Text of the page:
The Insight mission reveals a molten layer at the base of the Martian mantle

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The InSight mission’s recording of a meteorite impact in September 2021 is disrupting our vision of Mars’ internal structure and evolution.

Press realease of the IPGP - Institut de Physique du Globe de Paris : « InSight seismic data reveals a molten layer at the base of the Martian mantle ».

A molten layer at the base of the Martian mantle

A study published on October 26 in the journal Nature involving scientists from the CNRS, IPGP, ISAE-SUPAERO and Université Paris Cité proposes a new model for the interior of the red planet. Its mantle is not homogeneous, as previously assumed, but rather consists of a layer of molten silicates overlying the core. This new discovery explains all the geophysical data observed through a common model.

Analysis of the initial data from the InSight mission served to make an initial estimate of Mars’ internal structure, the results of which were published during the summer of 2021. Like its neighboring Earth, Mars is made up of a crust, a silicate mantle and a metal core. The recording of a meteorite impact on September 18, 2021, cast doubt on these initial results. By studying the propagation times of the waves generated by this impact, an international team led by Henri Samuel, CNRS researcher at the IPGP - Institut de Physique du Globe de Paris, and involving scientists from CNRS, ISAE-SUPAERO and Université Paris Cité and supported by CNES and ANR, highlighted the presence of a molten layer at the base of the Martian mantle.

A smaller and denser core than previously envisaged

This discovery has significant consequences for our understanding of the inside of Mars. In previous studies, the interface between the solid and liquid regions of Mars was interpreted as the boundary between the silicate jacket and the metal core. However, this new study shows that it is actually the interface between the solid mantle and the liquid basal layer of this mantle. The presence of such a basal layer thus implies a metal core 150 to 170 km smaller (i.e., a radius of 1650±20 km), more dense (i.e., 6.5 g/cm3 ) and with fewer light elements (oxygen and sulfur, carbon and hydrogen) than in previous estimates. This hypothesis correlates more closely with data from the analysis of Martian meteorites and experiments conducted at high pressures to reproduce and study minerals present within planets.

Mélanie Drilleau, SSPA Group research engineer

The discovery of this layering of the mantle, which contrasts with the structure of the Earth, is an additional step in understanding the evolution of Mars. Mélanie Drilleau, research engineer at ISAE-SUPAERO and co-author of the study, explains that “Mars probably experienced an early magmatic ocean stage whose crystallization produced a stable layer at the base of the mantle, highly enriched with iron and radioactive elements. The heat from this latter generated a basal layer of molten silicates above the core, covered by a thinner partially molten layer.”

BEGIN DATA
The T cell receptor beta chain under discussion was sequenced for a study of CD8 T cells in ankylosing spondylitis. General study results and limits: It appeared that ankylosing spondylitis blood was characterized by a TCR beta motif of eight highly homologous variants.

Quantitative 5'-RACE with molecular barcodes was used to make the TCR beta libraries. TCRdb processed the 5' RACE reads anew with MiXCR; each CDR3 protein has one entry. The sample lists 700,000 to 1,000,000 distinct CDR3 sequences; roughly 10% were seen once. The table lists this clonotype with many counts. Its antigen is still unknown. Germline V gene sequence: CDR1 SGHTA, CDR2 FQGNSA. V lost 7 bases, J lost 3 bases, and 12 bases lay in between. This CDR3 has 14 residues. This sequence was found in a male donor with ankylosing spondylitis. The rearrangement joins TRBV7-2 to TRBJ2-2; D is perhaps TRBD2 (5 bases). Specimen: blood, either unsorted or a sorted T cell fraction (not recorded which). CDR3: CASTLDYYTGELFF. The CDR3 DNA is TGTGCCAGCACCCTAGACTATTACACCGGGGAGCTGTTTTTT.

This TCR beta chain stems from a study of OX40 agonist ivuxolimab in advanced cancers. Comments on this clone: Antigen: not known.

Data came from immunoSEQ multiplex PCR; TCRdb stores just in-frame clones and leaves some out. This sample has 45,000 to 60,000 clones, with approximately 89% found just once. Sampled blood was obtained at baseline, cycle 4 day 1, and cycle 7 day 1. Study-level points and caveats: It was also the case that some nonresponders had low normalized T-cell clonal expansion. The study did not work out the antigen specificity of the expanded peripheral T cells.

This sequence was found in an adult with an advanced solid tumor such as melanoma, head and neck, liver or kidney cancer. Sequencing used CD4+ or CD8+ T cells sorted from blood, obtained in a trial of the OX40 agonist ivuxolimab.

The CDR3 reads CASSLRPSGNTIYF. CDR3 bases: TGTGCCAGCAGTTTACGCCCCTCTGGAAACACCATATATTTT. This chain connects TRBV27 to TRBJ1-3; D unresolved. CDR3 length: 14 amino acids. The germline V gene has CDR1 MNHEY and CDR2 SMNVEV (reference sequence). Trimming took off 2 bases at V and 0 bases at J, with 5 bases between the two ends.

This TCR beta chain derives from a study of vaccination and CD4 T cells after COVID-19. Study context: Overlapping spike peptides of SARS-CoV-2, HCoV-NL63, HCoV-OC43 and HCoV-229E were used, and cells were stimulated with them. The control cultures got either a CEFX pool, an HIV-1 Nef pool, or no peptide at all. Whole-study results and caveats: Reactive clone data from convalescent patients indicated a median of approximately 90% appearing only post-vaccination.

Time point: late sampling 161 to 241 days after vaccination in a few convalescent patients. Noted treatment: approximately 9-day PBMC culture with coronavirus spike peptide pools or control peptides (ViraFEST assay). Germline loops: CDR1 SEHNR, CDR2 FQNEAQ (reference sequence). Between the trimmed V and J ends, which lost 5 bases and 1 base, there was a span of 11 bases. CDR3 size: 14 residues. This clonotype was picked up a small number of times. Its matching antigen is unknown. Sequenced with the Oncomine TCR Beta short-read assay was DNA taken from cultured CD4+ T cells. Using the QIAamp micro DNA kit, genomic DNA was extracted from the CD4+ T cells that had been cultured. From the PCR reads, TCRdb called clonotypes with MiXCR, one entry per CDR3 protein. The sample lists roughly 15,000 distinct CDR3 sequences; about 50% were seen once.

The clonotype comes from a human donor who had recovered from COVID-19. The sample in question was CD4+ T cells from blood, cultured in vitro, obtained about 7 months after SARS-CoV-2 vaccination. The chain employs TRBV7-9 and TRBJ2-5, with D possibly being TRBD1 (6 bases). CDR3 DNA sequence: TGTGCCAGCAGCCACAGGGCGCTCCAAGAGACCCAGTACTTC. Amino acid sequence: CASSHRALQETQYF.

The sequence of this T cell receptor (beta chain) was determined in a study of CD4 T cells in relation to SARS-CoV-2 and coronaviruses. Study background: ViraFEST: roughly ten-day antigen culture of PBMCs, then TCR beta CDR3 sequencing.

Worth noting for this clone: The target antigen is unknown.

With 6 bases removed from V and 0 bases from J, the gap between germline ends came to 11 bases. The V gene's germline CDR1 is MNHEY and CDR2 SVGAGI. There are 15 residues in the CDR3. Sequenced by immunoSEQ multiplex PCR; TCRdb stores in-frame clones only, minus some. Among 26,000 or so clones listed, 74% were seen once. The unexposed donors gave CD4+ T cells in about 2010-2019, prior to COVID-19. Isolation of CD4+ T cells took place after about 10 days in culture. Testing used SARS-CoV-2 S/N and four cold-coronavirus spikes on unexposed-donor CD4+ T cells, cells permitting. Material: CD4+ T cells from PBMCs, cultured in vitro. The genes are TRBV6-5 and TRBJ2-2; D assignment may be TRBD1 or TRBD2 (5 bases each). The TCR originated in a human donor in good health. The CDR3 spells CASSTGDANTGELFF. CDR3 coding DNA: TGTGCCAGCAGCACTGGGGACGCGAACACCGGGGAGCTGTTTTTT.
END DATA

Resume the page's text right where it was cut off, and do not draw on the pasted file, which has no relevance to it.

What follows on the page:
This discovery also provides an answer to one of the great enigmas surrounding the planet Mars: why did its magnetic field disappear 500 to 800 million years ago, when the Earth’s field is still active? Henri Samuel says: “This liquid layer at the base of the mantle insulates the metal mantle from the rest of the planet, preventing it from cooling down and creating a dynamo. If the source of the magnetic field cannot come from inside the planet, then external sources have necessarily existed in the distant past of Mars, such as energy impacts, or even core movements generated by gravitational interactions with ancient satellites that would have since disappeared”.

Converging data on the evolution of Mars

This new structure model, published on October 26, 2023 in the journal Nature, is not only more consistent with all available the geophysical data, but also explains better the evolution of Mars since its formation.

In particular, the evidence of this stratification of the Martian mantle elucidates the abnormally slow propagation, hitherto unexplained, of diffracted waves from the September 2021 meteorite impact by their trajectory in the lower and fully molten part of the basal layer, where seismic velocities are low.

Furthermore, for several older seismic events, the arrival times of waves measured at the surface of Mars are compatible with reflections of shear waves at the top of the molten layer (located several tens of kilometers above the metallic core) and not at the core-mantle interface, as previously assumed. Finally, the presence of this basal layer explains the observed trajectory of Phobos, Mars’s closest moon.

Indeed, the upper and partially molten part of the basal layer efficiently dissipates the deformations generated by Phobos’s gravitational attraction. In contrast, the solid mantle above this layer is more rigid and seismically poorly attenuating, as suggested by the detection at the surface of Mars of waves associated with seismic events of relatively low magnitude.

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